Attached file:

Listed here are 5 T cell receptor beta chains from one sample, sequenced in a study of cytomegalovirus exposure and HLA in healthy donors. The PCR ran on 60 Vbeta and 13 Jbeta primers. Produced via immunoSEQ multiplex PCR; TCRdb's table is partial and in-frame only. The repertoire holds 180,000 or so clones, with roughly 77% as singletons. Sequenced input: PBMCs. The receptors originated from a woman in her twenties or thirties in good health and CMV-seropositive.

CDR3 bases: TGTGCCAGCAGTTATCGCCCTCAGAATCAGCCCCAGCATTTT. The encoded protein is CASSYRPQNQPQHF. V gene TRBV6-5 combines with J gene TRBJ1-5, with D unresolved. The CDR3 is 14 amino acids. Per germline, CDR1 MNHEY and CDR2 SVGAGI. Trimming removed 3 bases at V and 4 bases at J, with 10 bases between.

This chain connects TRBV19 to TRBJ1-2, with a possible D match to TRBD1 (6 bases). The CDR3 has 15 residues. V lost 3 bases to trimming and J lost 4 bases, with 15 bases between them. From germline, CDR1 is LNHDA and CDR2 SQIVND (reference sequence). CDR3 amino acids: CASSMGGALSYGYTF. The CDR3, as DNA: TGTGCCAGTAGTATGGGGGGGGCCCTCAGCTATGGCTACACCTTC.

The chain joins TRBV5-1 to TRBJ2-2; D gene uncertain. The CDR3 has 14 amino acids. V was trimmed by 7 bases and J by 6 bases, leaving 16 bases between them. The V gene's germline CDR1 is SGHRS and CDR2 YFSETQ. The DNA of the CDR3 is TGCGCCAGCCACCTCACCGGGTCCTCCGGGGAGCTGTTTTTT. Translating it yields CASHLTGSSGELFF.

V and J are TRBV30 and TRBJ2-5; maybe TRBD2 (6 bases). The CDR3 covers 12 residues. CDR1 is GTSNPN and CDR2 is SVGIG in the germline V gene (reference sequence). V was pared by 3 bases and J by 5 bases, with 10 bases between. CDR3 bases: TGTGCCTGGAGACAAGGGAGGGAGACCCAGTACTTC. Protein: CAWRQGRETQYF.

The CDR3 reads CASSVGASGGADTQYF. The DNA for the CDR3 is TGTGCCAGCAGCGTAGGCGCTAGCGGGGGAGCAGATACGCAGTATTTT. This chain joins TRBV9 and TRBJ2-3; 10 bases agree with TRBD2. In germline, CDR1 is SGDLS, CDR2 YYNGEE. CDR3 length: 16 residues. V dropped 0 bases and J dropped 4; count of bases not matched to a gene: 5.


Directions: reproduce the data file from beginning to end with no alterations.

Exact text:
Listed here are 5 T cell receptor beta chains from one sample, sequenced in a study of cytomegalovirus exposure and HLA in healthy donors. The PCR ran on 60 Vbeta and 13 Jbeta primers. Produced via immunoSEQ multiplex PCR; TCRdb's table is partial and in-frame only. The repertoire holds 180,000 or so clones, with roughly 77% as singletons. Sequenced input: PBMCs. The receptors originated from a woman in her twenties or thirties in good health and CMV-seropositive.

CDR3 bases: TGTGCCAGCAGTTATCGCCCTCAGAATCAGCCCCAGCATTTT. The encoded protein is CASSYRPQNQPQHF. V gene TRBV6-5 combines with J gene TRBJ1-5, with D unresolved. The CDR3 is 14 amino acids. Per germline, CDR1 MNHEY and CDR2 SVGAGI. Trimming removed 3 bases at V and 4 bases at J, with 10 bases between.

This chain connects TRBV19 to TRBJ1-2, with a possible D match to TRBD1 (6 bases). The CDR3 has 15 residues. V lost 3 bases to trimming and J lost 4 bases, with 15 bases between them. From germline, CDR1 is LNHDA and CDR2 SQIVND (reference sequence). CDR3 amino acids: CASSMGGALSYGYTF. The CDR3, as DNA: TGTGCCAGTAGTATGGGGGGGGCCCTCAGCTATGGCTACACCTTC.

The chain joins TRBV5-1 to TRBJ2-2; D gene uncertain. The CDR3 has 14 amino acids. V was trimmed by 7 bases and J by 6 bases, leaving 16 bases between them. The V gene's germline CDR1 is SGHRS and CDR2 YFSETQ. The DNA of the CDR3 is TGCGCCAGCCACCTCACCGGGTCCTCCGGGGAGCTGTTTTTT. Translating it yields CASHLTGSSGELFF.

V and J are TRBV30 and TRBJ2-5; maybe TRBD2 (6 bases). The CDR3 covers 12 residues. CDR1 is GTSNPN and CDR2 is SVGIG in the germline V gene (reference sequence). V was pared by 3 bases and J by 5 bases, with 10 bases between. CDR3 bases: TGTGCCTGGAGACAAGGGAGGGAGACCCAGTACTTC. Protein: CAWRQGRETQYF.

The CDR3 reads CASSVGASGGADTQYF. The DNA for the CDR3 is TGTGCCAGCAGCGTAGGCGCTAGCGGGGGAGCAGATACGCAGTATTTT. This chain joins TRBV9 and TRBJ2-3; 10 bases agree with TRBD2. In germline, CDR1 is SGDLS, CDR2 YYNGEE. CDR3 length: 16 residues. V dropped 0 bases and J dropped 4; count of bases not matched to a gene: 5.